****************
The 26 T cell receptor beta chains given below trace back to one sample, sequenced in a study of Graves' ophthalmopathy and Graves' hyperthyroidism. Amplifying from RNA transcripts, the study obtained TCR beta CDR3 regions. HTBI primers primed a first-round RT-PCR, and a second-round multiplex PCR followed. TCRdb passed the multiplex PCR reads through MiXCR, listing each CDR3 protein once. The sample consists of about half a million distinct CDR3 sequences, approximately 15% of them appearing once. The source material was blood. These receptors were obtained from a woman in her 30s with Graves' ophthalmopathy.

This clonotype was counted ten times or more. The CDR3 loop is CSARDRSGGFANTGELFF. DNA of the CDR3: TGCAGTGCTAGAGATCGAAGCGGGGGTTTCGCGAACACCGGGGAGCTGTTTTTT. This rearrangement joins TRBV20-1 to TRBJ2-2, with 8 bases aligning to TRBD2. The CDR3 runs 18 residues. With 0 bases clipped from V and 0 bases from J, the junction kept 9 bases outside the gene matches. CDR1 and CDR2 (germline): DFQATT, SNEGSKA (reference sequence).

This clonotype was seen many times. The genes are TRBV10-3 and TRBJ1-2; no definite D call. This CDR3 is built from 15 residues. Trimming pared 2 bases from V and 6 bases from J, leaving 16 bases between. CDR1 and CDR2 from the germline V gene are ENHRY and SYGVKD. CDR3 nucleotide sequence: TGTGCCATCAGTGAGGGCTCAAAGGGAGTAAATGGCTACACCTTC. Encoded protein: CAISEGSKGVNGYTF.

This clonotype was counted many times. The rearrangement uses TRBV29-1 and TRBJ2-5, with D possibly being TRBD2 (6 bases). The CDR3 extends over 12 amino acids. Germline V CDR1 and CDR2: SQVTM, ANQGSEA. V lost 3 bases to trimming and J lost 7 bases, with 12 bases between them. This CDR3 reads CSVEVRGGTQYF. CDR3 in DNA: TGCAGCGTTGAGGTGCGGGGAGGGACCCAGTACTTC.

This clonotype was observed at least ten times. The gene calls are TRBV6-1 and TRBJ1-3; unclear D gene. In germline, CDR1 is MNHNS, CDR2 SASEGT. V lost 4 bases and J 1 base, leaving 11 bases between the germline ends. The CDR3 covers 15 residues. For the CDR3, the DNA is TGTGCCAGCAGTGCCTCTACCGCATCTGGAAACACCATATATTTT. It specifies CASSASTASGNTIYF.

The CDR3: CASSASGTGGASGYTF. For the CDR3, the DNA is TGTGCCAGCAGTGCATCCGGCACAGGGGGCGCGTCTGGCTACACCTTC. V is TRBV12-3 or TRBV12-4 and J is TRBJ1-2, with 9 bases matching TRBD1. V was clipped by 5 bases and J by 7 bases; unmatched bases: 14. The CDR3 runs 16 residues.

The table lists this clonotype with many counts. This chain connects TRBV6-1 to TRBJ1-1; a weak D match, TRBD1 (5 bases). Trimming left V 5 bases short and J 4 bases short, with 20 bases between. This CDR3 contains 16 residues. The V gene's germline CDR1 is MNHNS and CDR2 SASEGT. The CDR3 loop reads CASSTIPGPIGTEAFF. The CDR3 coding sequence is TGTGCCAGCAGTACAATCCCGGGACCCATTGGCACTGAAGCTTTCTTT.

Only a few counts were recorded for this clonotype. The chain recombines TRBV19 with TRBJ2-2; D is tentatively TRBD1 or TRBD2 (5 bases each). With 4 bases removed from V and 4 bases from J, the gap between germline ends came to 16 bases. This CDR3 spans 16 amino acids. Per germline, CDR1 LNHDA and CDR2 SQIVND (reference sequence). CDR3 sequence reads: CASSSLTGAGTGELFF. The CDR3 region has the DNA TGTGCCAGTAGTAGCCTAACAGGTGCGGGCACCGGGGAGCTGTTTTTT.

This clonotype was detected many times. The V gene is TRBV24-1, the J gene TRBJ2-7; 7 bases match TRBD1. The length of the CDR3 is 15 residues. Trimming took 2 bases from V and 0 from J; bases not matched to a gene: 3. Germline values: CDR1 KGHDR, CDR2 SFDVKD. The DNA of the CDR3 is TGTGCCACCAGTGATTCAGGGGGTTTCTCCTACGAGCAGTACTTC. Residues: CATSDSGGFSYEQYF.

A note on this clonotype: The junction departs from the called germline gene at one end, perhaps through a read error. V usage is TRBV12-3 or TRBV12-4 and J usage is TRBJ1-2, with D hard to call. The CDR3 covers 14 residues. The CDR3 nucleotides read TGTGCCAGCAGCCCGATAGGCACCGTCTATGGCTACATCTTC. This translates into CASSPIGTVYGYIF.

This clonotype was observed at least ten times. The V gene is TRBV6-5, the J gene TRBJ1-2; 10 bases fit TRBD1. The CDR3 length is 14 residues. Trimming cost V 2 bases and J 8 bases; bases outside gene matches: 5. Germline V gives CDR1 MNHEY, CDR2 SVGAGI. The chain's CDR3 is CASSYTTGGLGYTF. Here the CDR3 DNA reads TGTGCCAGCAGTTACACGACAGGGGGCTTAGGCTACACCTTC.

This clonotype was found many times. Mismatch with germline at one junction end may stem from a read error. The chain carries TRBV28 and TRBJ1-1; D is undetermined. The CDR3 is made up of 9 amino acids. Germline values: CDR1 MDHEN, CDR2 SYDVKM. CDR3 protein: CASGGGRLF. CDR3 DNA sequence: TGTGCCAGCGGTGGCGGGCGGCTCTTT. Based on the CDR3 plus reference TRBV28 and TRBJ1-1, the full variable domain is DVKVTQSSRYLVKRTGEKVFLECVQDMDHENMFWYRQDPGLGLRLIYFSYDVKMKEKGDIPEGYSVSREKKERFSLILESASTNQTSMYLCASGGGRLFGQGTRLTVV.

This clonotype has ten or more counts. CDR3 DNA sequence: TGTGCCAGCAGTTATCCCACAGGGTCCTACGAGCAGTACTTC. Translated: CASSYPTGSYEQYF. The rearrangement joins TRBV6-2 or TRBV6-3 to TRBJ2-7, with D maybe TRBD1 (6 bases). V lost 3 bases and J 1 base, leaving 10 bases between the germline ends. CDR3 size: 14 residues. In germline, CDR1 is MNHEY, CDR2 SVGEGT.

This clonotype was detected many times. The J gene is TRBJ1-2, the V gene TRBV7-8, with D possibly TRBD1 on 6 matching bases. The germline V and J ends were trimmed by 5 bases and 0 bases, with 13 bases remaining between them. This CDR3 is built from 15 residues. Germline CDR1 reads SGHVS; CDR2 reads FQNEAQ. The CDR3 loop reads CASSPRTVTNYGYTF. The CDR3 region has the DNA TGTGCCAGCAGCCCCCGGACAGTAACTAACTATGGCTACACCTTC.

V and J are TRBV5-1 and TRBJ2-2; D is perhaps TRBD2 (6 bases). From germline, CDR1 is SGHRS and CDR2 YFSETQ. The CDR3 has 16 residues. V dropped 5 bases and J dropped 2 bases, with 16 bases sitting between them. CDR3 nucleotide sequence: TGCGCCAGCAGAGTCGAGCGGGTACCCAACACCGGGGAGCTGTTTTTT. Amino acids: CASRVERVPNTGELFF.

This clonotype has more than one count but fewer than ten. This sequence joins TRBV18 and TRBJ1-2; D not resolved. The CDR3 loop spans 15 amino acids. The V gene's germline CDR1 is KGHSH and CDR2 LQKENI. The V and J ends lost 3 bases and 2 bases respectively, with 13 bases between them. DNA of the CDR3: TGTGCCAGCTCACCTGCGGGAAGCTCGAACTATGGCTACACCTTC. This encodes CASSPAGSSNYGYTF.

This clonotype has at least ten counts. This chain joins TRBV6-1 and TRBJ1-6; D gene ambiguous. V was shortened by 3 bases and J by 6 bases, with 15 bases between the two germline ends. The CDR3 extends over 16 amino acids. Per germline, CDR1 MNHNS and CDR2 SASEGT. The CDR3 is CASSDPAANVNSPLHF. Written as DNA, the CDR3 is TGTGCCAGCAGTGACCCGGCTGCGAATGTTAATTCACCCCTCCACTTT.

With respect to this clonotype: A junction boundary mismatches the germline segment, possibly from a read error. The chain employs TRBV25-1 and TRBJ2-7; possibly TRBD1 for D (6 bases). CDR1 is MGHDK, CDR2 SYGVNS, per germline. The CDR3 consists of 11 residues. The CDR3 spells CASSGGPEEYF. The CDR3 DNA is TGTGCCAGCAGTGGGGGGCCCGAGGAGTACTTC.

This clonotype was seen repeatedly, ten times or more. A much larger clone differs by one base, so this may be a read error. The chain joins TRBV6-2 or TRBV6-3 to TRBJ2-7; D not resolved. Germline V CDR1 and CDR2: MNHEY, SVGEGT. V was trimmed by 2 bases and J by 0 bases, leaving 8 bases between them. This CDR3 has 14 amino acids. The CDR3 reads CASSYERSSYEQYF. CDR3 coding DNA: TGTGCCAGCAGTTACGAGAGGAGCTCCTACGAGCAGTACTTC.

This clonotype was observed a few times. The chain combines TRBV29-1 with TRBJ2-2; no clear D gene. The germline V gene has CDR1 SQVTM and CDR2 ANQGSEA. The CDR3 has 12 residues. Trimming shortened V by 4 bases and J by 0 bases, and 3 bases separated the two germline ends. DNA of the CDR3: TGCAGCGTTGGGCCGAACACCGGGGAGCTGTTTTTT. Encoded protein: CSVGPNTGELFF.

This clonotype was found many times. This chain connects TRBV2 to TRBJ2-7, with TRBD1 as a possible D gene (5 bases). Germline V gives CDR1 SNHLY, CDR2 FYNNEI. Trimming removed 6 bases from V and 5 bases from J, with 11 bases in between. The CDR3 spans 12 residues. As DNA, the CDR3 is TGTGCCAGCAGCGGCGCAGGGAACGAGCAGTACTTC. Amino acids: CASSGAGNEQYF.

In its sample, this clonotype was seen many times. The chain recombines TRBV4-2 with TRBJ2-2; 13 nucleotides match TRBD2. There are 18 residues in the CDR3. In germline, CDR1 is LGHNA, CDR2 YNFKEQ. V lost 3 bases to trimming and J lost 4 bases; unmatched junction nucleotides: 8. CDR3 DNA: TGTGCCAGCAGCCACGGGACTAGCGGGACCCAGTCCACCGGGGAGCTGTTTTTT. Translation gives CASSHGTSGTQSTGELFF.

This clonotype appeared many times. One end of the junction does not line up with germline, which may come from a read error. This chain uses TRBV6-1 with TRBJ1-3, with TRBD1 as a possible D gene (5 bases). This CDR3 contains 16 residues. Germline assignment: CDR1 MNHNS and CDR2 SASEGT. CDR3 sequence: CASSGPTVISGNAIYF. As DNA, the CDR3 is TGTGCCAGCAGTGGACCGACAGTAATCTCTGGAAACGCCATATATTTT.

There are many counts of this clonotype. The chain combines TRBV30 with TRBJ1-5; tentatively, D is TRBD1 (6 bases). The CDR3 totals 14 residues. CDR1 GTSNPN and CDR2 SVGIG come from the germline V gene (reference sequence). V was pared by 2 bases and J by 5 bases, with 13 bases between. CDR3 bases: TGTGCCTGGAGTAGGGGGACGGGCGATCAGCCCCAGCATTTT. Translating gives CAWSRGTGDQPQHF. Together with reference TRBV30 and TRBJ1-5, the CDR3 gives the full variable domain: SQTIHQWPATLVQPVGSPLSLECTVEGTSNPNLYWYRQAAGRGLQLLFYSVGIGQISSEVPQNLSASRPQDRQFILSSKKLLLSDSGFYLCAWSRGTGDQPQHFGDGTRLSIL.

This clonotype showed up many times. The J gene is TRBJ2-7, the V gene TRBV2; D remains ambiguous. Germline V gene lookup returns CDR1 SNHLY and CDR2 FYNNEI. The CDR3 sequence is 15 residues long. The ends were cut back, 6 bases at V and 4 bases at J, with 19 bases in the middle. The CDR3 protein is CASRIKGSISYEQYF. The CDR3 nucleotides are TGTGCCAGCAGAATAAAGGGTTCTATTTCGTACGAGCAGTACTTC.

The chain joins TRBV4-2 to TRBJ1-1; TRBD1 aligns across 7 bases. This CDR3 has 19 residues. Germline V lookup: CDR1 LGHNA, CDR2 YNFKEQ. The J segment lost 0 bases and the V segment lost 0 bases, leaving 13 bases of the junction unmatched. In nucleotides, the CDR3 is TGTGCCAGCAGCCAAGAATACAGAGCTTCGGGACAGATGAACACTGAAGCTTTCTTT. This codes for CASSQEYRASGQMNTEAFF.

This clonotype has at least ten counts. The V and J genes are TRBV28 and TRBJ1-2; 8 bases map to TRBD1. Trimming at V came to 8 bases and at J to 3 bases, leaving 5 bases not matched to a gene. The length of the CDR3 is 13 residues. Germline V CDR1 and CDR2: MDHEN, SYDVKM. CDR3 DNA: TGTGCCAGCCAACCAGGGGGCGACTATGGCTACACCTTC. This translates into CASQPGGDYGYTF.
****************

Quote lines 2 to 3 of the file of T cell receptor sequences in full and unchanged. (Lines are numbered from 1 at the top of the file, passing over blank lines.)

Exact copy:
This clonotype was counted ten times or more. The CDR3 loop is CSARDRSGGFANTGELFF. DNA of the CDR3: TGCAGTGCTAGAGATCGAAGCGGGGGTTTCGCGAACACCGGGGAGCTGTTTTTT. This rearrangement joins TRBV20-1 to TRBJ2-2, with 8 bases aligning to TRBD2. The CDR3 runs 18 residues. With 0 bases clipped from V and 0 bases from J, the junction kept 9 bases outside the gene matches. CDR1 and CDR2 (germline): DFQATT, SNEGSKA (reference sequence).

This clonotype was seen many times. The genes are TRBV10-3 and TRBJ1-2; no definite D call. This CDR3 is built from 15 residues. Trimming pared 2 bases from V and 6 bases from J, leaving 16 bases between. CDR1 and CDR2 from the germline V gene are ENHRY and SYGVKD. CDR3 nucleotide sequence: TGTGCCATCAGTGAGGGCTCAAAGGGAGTAAATGGCTACACCTTC. Encoded protein: CAISEGSKGVNGYTF.